When marketing your business, advertising is an integral limb. It’s a commonly accepted and legitimate way to attract customers, provided you don’t stray outside the bounds of the law. Specific rules apply to different types of advertising. In this article, we’ll discuss was/now pricing, the rules and some familiar brands caught foul with their pricing.

The Australian Consumer Law (part of the Competition and Consumer Act 2010 (Cth)) prohibits corporations, in trade and commerce, making false or misleading statements concerning the existence of price reductions. In simple terms, the Australian Consumer Law (ACL) prohibits businesses from using ‘was/now’, or strikethrough advertising when the business rarely sold products at the ‘was’ or ‘original’ higher price. The policy behind this is to prevent businesses from tricking consumers into believing real savings exist where only phantoms lie.

Misleading ‘was/now’ pricing

You might be familiar with stores whose products are always on sale. These stores may be using misleading ‘was/now’ advertising if the store never sells its products for the higher ‘was’ price. For example, statements used on advertising such as ‘was $200, now $120’ or ‘$60/$40’ mislead if the products were never sold at the full $200 or $60 price tag. Advertising can still be misleading if the products are sometimes sold at the higher ‘was’ price.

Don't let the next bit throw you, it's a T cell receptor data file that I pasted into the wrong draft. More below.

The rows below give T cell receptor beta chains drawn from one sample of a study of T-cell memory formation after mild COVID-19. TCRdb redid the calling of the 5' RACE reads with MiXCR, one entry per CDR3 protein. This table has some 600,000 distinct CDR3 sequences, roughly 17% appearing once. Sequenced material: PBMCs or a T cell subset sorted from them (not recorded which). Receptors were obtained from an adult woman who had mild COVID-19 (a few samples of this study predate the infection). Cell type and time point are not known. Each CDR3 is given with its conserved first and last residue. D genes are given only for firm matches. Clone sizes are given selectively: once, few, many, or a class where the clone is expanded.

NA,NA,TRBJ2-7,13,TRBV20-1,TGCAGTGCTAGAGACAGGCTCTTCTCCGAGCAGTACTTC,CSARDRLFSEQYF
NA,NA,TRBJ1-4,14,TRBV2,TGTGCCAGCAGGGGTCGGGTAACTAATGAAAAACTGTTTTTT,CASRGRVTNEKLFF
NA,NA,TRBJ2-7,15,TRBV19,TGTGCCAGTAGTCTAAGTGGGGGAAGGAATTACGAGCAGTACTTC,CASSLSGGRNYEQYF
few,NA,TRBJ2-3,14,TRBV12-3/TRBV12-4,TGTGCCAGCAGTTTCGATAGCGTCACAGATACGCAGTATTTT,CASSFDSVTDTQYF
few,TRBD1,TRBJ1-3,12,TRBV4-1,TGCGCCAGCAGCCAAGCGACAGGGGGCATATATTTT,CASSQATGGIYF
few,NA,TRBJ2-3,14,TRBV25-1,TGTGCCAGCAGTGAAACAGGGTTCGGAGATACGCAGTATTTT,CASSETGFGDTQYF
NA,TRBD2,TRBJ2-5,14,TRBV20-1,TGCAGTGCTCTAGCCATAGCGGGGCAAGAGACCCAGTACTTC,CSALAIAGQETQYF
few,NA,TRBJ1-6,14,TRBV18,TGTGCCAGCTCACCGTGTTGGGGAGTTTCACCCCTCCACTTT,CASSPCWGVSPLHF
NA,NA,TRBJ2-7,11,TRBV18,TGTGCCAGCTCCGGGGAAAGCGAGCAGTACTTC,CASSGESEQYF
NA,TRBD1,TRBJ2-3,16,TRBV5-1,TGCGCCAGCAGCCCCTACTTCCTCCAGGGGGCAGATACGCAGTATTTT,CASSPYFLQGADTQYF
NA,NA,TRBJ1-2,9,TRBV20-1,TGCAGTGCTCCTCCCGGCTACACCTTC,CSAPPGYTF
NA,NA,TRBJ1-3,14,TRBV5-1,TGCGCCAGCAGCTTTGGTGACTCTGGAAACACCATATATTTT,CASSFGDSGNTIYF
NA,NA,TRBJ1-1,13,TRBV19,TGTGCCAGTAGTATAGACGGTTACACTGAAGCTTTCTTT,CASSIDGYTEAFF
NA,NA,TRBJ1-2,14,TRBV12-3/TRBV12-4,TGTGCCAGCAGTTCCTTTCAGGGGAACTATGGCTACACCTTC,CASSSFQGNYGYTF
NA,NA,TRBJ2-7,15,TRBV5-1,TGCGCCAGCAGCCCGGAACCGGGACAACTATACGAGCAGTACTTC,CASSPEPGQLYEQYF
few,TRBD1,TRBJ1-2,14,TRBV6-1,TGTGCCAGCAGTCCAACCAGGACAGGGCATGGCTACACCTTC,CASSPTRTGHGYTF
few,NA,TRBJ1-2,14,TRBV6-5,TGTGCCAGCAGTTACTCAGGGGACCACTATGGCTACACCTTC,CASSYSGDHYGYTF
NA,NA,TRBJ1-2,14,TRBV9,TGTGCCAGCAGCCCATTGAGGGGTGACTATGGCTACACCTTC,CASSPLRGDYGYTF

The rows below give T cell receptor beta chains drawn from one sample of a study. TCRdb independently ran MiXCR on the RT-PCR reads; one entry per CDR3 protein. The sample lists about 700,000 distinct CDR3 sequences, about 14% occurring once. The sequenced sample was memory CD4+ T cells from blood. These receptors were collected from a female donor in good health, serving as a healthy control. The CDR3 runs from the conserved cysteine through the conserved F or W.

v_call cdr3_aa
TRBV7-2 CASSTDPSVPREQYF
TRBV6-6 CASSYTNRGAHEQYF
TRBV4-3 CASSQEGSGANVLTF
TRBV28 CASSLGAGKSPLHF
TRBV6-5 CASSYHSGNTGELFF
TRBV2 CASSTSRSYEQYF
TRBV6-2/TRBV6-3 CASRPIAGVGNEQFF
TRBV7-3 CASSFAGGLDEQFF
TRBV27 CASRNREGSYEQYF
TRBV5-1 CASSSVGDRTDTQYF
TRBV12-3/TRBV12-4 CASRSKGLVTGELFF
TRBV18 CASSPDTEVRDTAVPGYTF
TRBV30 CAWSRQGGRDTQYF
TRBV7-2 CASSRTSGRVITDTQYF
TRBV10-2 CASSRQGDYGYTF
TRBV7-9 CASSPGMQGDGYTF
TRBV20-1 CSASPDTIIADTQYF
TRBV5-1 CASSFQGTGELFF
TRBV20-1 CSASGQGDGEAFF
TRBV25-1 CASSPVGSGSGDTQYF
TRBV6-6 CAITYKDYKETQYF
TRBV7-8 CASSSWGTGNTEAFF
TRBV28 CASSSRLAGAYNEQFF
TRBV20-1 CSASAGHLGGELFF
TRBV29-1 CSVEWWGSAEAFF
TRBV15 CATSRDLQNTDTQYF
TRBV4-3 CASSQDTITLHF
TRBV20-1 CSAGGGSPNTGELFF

Dodgy Jewellers, Sneaky Snooze

It seems some of Australia’s mass market jewellers are particularly fond of this kind of misleading and deceptive conduct. Both Zamels and Prouds were found to use misleading ‘was/now’ pricing.

Zamels 

Zamels used strikethrough and ‘was/now’ advertising in a number of sale catalogues. This misled consumers into thinking they would ‘save’ by buying during the sale period. However, this was not the case. Zamels had an aggressive discounting policy which meant that their customers rarely paid full price outside sale periods.

Prouds 

Prouds did not receive much love from the Australian Competition and Consumer Commission following its Summer of Love catalogue in February 2006, and its Love You Mum sale catalogue in May 2006. The ‘was/now’ pricing used in these catalogues was found to breach ‘was/now’ pricing provisions in the ACL’s predecessor, the Trade Practices Act.

You Snooze, You Lose

Snooze, a bedding and bed linen retailer, was found to be in breach of Trade Practice Act was/now pricing provisions. In 2008, over the course of two months, Snooze’s ‘50 Months Interest-Free’ marketing campaign displayed many products using ‘was/now pricing’. The retailer, however, never sold these products at the ‘was’ price. Snooze had to write to customers and apologise, offering them each a $50 gift voucher.

Key Takeaways

In summary, advertising sales is a legitimate way to attract customers and get rid of excess stock. However, adhere to the golden rule. Don’t use ‘was/now’ pricing or strikethrough pricing when the perceived savings are non-existent. If you never sell your products at the ‘was’ price, don’t tell consumers you’re offering a discount. You risk landing yourself in hot water if you do.

Questions? Please get in touch on 1300 544 755. Our advertising and marketing lawyers would be delighted to assist you.

Chloe Sevil

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